“The light is extreme, the weather is extreme, the nature is extreme,” says Ronny Brunvoll, “That’s why I love it here.” Brunvoll has worked for four years in Longyearbyen, the world’s northernmost settlement that warrants the term “town.” Longyearbyen is tucked into the Adventfjord on Svalbard, the Norwegian archipelago halfway between mainland Norway and the North Pole.
“Polar day” lasts from mid-April to mid-August, the peak tourist season. But Longyearbyen attracts hardy travelers seeking unusual experiences in a distinctive environment all year round.
Try dogsledding, fishing, or snowmobiling, then having dinner at Huset (The House). Established in 1951 as a gathering place for coal mine owners, managers and miners, Huset now houses upscale dining spaces, elegantly outfitted in Scandinavian Modern design, and a wine cellar rated among the top 300 in the world. Wealthy gourmands and oenophiles fly in to dine and imbibe here. For any visitor, an evening spent at Huset is worth swallowing the Norwegian prices in order to enjoy such arctic specialties as reindeer sausage, raw halibut and bearded seal.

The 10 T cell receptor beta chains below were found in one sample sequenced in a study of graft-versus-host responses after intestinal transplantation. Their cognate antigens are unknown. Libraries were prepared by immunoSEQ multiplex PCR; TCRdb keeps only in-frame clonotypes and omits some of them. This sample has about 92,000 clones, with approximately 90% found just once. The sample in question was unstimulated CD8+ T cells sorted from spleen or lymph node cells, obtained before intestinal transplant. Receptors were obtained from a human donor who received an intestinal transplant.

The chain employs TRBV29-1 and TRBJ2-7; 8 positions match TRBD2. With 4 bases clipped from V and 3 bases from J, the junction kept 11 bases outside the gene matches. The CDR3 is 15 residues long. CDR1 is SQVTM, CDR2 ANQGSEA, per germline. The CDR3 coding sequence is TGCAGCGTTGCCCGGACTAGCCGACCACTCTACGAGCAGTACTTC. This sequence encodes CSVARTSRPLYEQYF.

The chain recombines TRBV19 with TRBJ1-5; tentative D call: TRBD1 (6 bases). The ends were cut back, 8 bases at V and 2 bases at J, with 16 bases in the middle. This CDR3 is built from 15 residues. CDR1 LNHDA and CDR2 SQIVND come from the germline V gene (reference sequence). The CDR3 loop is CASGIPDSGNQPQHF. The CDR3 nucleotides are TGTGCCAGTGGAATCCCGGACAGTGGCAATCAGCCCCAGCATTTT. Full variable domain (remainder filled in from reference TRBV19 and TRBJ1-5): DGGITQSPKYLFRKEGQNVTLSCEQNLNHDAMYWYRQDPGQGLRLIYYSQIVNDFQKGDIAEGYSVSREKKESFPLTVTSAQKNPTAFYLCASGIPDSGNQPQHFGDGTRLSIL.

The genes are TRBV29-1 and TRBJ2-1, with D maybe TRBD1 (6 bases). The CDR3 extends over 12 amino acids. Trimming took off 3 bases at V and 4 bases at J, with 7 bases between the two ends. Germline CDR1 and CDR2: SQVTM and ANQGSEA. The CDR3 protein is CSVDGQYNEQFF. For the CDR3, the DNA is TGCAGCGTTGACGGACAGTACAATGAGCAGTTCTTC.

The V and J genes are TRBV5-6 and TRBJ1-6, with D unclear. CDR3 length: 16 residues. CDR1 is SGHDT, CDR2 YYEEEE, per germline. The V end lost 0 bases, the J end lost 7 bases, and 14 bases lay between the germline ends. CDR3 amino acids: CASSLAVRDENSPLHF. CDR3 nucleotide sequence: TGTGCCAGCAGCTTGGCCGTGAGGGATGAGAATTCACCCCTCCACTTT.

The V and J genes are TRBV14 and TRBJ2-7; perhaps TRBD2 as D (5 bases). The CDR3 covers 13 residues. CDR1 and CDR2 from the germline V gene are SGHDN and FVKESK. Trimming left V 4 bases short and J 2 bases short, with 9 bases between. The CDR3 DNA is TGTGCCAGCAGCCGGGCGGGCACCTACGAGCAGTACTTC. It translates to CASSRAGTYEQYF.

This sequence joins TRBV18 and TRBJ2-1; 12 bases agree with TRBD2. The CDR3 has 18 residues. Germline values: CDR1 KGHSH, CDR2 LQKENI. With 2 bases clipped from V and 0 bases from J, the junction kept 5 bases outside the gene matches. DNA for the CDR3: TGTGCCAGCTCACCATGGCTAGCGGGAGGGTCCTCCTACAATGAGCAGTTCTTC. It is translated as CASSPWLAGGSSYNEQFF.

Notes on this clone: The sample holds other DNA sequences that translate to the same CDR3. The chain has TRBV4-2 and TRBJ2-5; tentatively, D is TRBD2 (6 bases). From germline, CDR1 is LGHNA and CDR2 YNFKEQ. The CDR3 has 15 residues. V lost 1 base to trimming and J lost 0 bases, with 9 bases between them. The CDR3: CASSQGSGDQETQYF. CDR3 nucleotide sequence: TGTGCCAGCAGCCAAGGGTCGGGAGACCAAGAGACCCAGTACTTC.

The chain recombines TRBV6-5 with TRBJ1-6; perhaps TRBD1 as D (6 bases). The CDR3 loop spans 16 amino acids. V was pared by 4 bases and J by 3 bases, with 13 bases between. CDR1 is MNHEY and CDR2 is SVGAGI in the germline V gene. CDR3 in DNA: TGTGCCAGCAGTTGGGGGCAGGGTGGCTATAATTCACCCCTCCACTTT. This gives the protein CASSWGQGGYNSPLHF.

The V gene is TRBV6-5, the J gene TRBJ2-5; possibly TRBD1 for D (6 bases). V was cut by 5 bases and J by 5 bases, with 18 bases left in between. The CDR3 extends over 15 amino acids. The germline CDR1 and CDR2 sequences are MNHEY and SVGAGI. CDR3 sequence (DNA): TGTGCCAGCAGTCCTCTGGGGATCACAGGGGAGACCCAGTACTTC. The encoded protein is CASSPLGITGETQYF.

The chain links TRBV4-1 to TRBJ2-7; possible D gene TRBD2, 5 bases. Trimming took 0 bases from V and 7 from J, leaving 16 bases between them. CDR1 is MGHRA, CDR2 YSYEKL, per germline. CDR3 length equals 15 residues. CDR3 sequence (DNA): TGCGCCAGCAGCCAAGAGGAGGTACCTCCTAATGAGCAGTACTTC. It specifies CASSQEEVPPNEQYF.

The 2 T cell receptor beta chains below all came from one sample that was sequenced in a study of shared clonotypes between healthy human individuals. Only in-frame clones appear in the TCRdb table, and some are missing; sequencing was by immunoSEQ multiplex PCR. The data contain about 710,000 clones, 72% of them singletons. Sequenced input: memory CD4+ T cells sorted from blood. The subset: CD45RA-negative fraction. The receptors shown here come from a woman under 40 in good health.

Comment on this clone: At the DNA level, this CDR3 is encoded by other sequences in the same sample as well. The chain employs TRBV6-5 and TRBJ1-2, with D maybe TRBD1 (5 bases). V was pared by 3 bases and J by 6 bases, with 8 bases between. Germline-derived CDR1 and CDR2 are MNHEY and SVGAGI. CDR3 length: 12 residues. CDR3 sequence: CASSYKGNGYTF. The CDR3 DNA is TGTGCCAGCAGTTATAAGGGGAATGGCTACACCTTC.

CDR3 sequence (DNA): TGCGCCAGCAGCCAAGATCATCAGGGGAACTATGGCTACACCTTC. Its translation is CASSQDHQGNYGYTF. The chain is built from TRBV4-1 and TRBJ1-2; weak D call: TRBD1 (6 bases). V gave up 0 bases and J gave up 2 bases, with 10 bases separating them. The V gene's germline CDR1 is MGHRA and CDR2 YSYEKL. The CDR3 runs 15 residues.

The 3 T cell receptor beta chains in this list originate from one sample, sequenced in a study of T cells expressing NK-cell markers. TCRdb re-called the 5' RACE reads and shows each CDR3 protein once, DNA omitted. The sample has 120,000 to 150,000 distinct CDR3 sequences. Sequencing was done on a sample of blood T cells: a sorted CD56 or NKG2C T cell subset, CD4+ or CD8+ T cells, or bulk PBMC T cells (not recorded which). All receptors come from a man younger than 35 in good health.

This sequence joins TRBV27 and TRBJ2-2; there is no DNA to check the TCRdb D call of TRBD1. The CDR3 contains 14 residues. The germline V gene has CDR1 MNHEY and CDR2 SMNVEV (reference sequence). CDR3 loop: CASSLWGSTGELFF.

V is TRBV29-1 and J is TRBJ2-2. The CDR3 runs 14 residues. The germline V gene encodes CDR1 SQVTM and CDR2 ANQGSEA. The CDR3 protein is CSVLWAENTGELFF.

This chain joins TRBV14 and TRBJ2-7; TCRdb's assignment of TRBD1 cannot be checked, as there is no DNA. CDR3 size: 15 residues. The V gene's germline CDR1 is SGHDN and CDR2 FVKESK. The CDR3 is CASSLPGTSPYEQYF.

Or consider kayaking on the fjord or hiking at any summertime hour in the tundra-clad mountains, then visiting Galleri Svalbard. Not to be missed are Kåre Tveter’s ethereally lit paintings of far northern landscapes and the gallery’s extensive Arctic map collection. The Svalbard Museum, which houses the tourist information center, is the place to head upon arrival in Longyearbyen for historical and cultural context as well as safety information.
In Longyearbyen, one does not blithely camp, hike, dogsled, kayak, bike or run, even within sight of the small town. In any season, survival gear is essential because the weather changes extremely fast. Having a local guide is not only wise, but also a great way to learn about this fascinating, often mystical, place and its people.
The headline grabbing extremes of Svalbard include arctic terns that peck people’s heads and polar bears content to eat humans when they can’t get their paws on the seals they prefer. Residents are required to carry rifles when outside the town center, to fend off polar bear attack.Defense against arctic terns is easier. Long red plastic poles are provided near the terns’ nesting grounds in the fjord’s delta. Holding the poles (or a fist, preferably gloved) straight up keeps the feisty flyers circling and diving but not pecking.
For defense against natural or human-made disaster, Longyearbyen is home to the Svalbard Global Seed Vault, the entrance to which juts from a mountain side. You will not gain admittance no matter who you are, but you can pay homage to the scientists who are preserving backups of the world’s crop seeds, while you take in views of extreme natural beauty well worth protecting for future generations.